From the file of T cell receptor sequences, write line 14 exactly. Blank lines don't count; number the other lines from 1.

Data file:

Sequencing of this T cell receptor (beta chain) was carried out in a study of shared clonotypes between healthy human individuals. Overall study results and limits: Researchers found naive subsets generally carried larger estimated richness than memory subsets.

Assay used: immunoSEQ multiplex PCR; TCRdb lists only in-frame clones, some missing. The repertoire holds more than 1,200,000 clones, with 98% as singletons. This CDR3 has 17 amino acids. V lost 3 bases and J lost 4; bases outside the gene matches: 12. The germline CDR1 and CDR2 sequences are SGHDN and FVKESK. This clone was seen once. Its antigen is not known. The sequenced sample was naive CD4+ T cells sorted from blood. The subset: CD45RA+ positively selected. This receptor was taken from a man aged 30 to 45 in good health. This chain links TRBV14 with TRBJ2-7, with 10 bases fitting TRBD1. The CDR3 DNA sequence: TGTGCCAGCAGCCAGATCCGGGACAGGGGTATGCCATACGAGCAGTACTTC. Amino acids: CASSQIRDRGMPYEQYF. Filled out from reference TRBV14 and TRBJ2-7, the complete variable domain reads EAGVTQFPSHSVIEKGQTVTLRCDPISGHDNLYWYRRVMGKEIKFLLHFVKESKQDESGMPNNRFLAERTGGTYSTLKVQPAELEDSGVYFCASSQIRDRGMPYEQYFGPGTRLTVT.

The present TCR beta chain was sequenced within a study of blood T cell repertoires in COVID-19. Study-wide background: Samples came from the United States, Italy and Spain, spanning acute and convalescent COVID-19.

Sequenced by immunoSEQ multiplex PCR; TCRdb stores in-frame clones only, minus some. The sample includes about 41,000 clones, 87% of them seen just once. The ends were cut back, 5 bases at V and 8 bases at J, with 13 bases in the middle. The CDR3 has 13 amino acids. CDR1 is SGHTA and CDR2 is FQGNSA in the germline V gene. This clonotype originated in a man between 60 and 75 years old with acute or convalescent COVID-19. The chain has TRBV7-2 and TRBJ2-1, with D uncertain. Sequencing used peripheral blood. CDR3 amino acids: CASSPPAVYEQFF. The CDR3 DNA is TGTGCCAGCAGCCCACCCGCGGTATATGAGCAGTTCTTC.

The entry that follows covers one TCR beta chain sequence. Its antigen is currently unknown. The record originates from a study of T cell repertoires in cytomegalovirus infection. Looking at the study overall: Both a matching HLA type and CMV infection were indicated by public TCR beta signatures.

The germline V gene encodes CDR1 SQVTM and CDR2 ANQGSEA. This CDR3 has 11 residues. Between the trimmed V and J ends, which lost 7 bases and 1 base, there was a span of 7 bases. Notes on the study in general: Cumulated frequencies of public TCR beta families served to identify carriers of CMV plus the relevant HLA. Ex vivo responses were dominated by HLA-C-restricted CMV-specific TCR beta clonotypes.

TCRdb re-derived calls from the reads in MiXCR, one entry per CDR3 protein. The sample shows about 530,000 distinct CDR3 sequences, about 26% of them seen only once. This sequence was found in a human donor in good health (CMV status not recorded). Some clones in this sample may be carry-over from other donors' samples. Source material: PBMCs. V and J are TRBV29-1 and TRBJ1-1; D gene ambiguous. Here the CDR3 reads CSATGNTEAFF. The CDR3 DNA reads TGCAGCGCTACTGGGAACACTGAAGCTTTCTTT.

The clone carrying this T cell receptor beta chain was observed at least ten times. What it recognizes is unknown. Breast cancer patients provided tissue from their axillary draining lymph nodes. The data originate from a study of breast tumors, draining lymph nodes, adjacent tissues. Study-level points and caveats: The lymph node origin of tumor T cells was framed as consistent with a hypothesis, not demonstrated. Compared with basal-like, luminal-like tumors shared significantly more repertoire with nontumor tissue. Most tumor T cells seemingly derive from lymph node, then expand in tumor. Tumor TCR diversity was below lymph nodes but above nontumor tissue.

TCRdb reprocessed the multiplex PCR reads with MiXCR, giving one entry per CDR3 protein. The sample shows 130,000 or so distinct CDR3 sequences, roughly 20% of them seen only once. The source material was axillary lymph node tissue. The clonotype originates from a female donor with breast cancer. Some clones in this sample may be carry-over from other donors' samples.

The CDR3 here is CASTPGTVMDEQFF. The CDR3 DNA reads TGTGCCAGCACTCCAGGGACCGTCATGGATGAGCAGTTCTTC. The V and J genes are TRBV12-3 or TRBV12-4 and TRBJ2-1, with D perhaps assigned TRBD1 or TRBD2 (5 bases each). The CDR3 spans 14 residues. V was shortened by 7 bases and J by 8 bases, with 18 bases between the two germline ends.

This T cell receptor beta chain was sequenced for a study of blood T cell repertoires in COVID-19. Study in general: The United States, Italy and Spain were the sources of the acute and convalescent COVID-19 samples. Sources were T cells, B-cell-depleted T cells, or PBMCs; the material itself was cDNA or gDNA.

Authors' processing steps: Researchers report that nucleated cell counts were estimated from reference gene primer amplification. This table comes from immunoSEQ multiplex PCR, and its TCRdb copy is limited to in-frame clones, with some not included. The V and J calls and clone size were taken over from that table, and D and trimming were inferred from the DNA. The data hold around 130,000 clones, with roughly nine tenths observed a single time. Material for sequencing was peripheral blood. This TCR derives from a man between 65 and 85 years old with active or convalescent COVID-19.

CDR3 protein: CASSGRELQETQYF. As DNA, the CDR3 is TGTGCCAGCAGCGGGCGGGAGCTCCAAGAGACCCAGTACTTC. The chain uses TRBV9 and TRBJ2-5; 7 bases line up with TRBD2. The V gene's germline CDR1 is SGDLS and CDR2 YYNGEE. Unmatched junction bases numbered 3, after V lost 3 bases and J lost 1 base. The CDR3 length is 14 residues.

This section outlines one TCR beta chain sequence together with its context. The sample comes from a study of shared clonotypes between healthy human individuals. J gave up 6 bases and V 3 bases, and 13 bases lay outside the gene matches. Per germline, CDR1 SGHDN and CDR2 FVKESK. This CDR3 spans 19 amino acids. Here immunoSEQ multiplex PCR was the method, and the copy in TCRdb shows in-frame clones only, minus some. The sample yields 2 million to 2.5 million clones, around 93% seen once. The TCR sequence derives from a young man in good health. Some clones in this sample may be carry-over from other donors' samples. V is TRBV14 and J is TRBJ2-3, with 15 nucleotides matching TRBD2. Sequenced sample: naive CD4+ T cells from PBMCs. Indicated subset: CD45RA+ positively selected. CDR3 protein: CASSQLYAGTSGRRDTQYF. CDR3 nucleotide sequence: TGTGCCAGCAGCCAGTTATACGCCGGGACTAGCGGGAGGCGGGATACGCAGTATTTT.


This section outlines one TCR beta chain sequence together with its context. The sample comes from a study of shared clonotypes between healthy human individuals. J gave up 6 bases and V 3 bases, and 13 bases lay outside the gene matches. Per germline, CDR1 SGHDN and CDR2 FVKESK. This CDR3 spans 19 amino acids. Here immunoSEQ multiplex PCR was the method, and the copy in TCRdb shows in-frame clones only, minus some. The sample yields 2 million to 2.5 million clones, around 93% seen once. The TCR sequence derives from a young man in good health. Some clones in this sample may be carry-over from other donors' samples. V is TRBV14 and J is TRBJ2-3, with 15 nucleotides matching TRBD2. Sequenced sample: naive CD4+ T cells from PBMCs. Indicated subset: CD45RA+ positively selected. CDR3 protein: CASSQLYAGTSGRRDTQYF. CDR3 nucleotide sequence: TGTGCCAGCAGCCAGTTATACGCCGGGACTAGCGGGAGGCGGGATACGCAGTATTTT.